China.  It’s the last frontier for sports events in the developed world.  As the most populous country on the planet continues to host more events with an international audience, the ability of rights holders to communicate effectively is still a concern in a place that is a black hole for western social media.

But all is not lost.  To answer the question on everyone’s lips – can you even access Facebook, Twitter and Instagram in China? – Yes, you can.  Providing of course you have a decent Virtual Private Network (VPN) provider.

Drawing on REDTORCH’s recent experience delivering an on-site social media strategy for FISE World Chengdu in October this year, we’ve put together 6 useful tips on managing western social media channels when working in China:

Tip 1: Internet connectivity – We’ve yet to meet a digital marketer that doesn’t use the internet.  Research and consider how the local internet speed will affect your strategy.  If you are, as may well be the case, working in an area of poor connectivity, be realistic in the type of content that can be distributed.

Adapt your content plan and manage expectations accordingly.

China suffers from appallingly slow internet speeds that significantly affect the time it takes to upload and download content.  This has means a strategy that relies heavily on real-time video is a no-no.

Tip 2: VPN – choose your VPN wisely.  A VPN to get access to network resources when they’re not physically on the same LAN (local area network).  In Chengdu we used Express VPN with little trouble, but we’d strongly recommend researching the ones for the best on the market at the time.

China has a firewall that blocks a long, long list of websites, including most western social media platforms.  A VPN will allow you access to most of these platforms, but it will hinder your upload and download speeds.

> You can find a comprehensive review of the best VPNs here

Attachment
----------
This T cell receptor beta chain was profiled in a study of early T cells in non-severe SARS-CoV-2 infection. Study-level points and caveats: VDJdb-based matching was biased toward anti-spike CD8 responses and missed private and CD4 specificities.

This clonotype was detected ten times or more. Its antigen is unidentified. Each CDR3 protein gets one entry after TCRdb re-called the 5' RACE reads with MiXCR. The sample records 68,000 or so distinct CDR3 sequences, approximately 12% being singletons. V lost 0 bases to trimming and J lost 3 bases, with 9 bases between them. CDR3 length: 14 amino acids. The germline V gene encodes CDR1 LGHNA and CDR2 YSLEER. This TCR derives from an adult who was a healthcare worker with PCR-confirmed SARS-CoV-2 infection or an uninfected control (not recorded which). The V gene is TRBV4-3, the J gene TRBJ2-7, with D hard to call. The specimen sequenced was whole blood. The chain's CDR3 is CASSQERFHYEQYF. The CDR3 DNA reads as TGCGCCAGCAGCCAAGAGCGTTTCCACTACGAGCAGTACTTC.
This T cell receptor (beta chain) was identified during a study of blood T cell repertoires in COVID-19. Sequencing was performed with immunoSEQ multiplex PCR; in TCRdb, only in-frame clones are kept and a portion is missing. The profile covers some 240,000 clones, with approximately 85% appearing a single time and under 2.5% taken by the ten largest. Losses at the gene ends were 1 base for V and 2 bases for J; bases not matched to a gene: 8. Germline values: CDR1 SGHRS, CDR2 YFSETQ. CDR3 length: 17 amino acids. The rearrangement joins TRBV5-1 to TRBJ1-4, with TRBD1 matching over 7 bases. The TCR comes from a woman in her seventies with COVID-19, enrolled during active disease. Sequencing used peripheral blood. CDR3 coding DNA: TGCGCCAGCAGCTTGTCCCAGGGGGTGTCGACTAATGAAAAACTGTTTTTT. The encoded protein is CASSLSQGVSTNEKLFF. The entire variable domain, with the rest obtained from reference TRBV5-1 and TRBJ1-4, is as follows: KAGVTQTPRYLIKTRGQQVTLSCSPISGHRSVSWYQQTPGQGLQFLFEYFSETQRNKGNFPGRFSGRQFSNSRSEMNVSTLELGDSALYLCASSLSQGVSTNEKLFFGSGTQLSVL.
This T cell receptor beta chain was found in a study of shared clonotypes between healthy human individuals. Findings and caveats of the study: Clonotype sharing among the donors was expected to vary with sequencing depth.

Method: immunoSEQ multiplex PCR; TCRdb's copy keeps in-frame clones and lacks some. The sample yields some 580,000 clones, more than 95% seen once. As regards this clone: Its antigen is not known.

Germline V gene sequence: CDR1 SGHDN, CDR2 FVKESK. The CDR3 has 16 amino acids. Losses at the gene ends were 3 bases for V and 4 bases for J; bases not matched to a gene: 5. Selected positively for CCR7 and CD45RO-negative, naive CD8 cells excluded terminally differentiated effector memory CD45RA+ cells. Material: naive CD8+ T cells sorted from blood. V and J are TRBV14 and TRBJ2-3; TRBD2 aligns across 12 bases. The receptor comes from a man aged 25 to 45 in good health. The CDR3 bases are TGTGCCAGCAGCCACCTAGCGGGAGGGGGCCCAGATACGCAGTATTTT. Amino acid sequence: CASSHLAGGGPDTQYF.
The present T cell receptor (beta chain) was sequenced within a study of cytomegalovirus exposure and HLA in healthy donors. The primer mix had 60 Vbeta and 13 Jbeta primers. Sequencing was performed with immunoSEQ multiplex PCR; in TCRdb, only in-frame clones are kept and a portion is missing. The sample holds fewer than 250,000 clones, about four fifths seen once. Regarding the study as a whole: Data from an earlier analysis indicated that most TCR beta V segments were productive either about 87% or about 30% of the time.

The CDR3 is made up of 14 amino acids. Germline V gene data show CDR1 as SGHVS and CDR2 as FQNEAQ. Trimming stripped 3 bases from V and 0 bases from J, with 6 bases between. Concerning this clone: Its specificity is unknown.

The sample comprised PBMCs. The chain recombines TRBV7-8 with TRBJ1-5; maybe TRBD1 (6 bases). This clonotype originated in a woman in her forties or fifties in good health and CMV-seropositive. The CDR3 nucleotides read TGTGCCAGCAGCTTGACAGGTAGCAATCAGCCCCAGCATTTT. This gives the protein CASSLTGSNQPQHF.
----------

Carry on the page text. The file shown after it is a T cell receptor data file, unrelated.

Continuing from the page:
Tip 3: Time difference – hold back your best content and distribute it at the best time for your core audience to maximise engagement levels.

Find out where your core audience is and what time they engage with your content.  The biggest platforms like Facebook have become increasingly proficient in catering for scheduled posts, so make full use of this feature.

Tip 4: Local audience social media platforms – if you’re in China for the long haul, use local help to handle your Chinese social platforms.  Make sure they are briefed properly and understand exactly what it is you want them to do.  The language barrier is strong is China.

When formulating your strategy, always take into account the local social media platforms and their audience.  Remember, in China the local platforms don’t suffer from the same restrictions as western ones.  If you don’t have presence on them, the potential exposure of your event is during event time will be greatly limited.

Tip 5: Onsite influencers – The engagement you normally achieve via onsite influencers such as popular western athletes will be significantly lower than western events.  They will be suffering from the same connectivity and restriction issues as you, except they haven’t given any solid thought on how to overcome them.

Factor in the issues they will face in distributing their own content and the time differences of their own audiences, and see if you can help a select few to boost your numbers.

Tip 6: Communicating with colleagues – WeChat is where’s it’s at.  The Chinese app is the easiest way to communicate onsite at the event as it isn’t blocked by the firewall.

The standard western messaging apps like WhatsApp don’t work very well in China, so get familiar with WeChat and coordinate your onsite team with ease.

Considering these tips and insights should make your social media activity in China more effective in engaging your target audience, or at least a little easier to reach!